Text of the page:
Yes. The possibility of the engine overheating was far more important. The reality is, they did something in those cars, for whatever reason, to do that when the coolant was low. I pointed to an article that suggested exactly that. Of course, me pointing to that article then leads to the easy claim that it is an article on the Internet and therefor is irrelevant or false. The reality is, the article is not false, as I went through that EXACT scenario, to the T.

My problem is being called an idiot/numbskull for pointing out something that MAY fit the OP's scenario. I am not suggesting a $1000, $500, or even $5 repair. I am suggesting a simple check of a simple container in the engine compartment. A visual inspection that takes nothing more than seconds. In all likelihood, it has nothing to do with the problem. But, and here's the key thing, all it takes is seconds to perform a inspection of the fluid level on the reservoir. If it is adequate, no harm done, move on to buying the equipment necessary to check the AC system (the $10-20 kit with the gauge and refrigerant canister).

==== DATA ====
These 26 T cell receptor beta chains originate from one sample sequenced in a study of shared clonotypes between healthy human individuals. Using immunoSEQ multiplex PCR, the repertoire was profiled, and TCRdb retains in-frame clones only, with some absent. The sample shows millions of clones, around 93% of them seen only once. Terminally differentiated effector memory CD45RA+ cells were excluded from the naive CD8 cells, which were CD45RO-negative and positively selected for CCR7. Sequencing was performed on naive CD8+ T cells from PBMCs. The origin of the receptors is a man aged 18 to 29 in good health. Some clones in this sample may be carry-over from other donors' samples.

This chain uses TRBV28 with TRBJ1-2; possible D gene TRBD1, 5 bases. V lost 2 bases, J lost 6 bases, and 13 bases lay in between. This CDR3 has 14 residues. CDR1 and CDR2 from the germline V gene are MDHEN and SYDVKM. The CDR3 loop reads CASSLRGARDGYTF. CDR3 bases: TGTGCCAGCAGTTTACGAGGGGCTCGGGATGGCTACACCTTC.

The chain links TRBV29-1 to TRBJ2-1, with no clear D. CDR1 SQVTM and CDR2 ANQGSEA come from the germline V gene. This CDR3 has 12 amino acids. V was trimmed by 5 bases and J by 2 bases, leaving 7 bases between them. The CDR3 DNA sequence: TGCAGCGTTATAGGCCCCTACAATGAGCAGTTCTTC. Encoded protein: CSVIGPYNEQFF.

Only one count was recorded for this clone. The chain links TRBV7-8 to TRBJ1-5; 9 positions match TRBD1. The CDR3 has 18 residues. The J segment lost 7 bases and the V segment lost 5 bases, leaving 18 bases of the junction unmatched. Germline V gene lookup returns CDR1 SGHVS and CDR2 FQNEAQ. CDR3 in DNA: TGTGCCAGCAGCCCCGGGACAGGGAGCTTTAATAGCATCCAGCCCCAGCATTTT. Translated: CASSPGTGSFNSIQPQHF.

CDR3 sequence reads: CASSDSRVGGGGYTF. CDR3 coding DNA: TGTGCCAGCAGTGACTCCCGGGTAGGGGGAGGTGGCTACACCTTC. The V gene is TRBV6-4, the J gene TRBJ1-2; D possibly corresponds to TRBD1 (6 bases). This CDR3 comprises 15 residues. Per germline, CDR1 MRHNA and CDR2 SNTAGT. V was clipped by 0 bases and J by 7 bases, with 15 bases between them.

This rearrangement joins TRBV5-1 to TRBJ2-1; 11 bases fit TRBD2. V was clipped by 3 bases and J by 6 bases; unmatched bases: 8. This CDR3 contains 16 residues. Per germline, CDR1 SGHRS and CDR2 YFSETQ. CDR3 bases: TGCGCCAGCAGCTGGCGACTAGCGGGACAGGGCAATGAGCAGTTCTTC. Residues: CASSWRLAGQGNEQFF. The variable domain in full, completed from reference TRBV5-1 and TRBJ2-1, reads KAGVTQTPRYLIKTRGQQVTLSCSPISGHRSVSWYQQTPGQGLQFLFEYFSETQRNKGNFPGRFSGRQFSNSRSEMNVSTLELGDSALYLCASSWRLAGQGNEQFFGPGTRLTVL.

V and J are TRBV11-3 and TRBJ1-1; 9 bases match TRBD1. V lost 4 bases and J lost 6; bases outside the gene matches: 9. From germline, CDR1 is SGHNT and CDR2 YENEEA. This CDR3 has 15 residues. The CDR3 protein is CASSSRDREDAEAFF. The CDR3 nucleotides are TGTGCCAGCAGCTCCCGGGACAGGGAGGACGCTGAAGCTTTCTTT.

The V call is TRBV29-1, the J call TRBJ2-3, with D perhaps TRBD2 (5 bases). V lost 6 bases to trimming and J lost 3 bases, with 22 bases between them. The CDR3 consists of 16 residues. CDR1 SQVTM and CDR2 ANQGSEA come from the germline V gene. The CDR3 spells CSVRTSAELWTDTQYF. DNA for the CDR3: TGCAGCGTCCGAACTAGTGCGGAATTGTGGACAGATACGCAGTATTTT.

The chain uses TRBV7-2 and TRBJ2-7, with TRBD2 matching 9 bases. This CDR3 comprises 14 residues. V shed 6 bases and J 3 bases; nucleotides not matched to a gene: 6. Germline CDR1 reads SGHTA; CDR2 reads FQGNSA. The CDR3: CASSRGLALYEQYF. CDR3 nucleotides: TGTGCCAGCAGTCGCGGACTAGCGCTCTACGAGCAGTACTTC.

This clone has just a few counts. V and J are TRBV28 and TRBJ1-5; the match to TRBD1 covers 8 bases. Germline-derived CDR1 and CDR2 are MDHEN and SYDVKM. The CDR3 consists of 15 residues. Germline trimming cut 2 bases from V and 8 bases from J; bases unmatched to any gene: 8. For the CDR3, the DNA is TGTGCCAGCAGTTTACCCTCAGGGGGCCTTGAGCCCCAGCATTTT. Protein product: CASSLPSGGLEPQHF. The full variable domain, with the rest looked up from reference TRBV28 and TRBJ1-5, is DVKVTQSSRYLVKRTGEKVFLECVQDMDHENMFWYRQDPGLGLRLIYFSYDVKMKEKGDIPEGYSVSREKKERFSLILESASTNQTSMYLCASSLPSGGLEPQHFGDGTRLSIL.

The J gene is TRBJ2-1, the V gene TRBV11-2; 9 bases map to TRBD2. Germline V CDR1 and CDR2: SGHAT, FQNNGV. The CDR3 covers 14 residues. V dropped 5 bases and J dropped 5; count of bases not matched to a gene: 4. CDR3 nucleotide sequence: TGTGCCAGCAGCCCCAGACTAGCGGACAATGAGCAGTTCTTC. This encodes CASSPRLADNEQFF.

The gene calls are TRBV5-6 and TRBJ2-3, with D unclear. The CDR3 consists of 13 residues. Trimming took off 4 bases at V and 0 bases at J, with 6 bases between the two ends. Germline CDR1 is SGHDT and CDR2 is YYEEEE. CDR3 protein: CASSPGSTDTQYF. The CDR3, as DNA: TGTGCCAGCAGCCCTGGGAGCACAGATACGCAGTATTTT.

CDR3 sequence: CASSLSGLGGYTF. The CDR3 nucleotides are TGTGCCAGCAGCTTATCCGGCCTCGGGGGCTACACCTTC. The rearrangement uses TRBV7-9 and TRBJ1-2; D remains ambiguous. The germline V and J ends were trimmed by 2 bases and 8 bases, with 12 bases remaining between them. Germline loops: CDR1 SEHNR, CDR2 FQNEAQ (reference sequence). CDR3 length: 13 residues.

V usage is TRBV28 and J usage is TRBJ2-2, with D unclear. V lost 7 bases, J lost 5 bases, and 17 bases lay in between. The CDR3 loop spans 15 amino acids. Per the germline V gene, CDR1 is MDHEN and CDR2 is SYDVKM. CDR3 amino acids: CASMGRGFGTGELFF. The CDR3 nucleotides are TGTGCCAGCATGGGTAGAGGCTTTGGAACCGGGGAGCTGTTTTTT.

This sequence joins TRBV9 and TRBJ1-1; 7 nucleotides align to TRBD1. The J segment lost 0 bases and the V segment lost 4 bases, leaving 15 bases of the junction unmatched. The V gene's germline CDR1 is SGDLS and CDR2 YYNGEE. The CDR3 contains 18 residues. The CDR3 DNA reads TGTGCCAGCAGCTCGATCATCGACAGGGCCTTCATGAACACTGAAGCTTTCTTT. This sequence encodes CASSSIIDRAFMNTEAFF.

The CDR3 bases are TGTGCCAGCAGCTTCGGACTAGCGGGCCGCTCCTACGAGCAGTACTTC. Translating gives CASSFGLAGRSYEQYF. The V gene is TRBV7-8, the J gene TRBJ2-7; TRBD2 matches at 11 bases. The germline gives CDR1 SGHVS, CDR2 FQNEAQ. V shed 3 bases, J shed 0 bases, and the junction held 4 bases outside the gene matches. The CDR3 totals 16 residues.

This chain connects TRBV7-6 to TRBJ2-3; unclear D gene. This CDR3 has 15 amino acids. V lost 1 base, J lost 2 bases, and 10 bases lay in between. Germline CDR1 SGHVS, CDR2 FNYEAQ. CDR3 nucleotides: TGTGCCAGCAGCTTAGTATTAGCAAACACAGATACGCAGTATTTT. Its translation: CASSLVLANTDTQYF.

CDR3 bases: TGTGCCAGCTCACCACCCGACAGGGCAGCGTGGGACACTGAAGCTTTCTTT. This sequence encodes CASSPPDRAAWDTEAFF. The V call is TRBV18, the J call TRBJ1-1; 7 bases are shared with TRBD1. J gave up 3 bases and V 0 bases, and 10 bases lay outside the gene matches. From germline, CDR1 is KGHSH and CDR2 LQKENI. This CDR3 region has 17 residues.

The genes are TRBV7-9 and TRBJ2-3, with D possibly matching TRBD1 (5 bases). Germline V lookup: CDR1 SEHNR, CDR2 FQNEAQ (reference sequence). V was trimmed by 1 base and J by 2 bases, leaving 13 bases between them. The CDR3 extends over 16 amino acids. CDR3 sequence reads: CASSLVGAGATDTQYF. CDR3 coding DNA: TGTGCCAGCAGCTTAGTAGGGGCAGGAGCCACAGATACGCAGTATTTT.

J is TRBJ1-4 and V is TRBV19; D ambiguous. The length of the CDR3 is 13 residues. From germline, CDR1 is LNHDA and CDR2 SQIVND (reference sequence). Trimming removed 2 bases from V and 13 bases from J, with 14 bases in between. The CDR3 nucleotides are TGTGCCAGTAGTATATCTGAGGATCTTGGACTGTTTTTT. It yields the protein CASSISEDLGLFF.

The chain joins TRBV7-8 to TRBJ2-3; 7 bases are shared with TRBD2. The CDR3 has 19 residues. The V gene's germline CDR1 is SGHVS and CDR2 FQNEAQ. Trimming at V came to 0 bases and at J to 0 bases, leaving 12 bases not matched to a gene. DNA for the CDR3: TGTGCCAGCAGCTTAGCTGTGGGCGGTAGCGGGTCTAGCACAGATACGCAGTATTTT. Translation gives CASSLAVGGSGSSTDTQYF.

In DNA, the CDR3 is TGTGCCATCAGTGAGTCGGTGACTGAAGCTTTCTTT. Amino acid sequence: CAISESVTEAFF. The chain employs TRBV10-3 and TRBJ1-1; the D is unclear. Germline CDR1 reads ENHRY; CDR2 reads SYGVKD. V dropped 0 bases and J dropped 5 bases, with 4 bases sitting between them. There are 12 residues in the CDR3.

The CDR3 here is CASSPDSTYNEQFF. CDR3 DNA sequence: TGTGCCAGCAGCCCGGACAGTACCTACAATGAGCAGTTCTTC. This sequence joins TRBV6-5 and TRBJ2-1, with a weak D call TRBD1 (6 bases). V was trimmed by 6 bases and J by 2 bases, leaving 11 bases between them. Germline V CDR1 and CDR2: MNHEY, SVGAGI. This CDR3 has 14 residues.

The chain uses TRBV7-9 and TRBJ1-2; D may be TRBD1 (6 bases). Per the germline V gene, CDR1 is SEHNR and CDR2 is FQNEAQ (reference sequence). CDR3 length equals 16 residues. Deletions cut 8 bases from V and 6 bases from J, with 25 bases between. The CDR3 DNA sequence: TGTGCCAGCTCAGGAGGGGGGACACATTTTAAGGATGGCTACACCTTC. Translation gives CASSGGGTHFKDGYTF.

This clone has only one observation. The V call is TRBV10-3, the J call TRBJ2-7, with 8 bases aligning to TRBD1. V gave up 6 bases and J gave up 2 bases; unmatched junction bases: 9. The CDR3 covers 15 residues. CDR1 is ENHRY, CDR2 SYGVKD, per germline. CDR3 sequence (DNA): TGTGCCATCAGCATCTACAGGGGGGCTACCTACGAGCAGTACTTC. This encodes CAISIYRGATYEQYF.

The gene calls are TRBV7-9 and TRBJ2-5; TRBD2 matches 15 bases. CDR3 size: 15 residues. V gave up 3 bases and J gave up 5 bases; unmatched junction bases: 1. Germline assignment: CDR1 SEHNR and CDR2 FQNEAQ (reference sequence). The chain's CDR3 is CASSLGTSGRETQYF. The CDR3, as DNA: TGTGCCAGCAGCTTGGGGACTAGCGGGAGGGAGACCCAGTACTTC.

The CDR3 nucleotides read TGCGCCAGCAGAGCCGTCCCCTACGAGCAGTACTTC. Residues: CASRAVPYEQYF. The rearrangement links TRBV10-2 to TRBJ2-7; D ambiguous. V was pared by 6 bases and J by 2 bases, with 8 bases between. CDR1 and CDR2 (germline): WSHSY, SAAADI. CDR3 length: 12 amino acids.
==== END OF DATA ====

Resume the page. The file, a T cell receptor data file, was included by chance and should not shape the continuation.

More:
I understand what you are saying, but it really doesn't seem to make any sense.

Low engine coolant would in theory make the engine run hotter, and in theory this would make the rad fans run more often, and further in theory, this should help the A/C system. The A/C condenser is typically in front of the radiator, not behind it, so the condenser gets fresh air.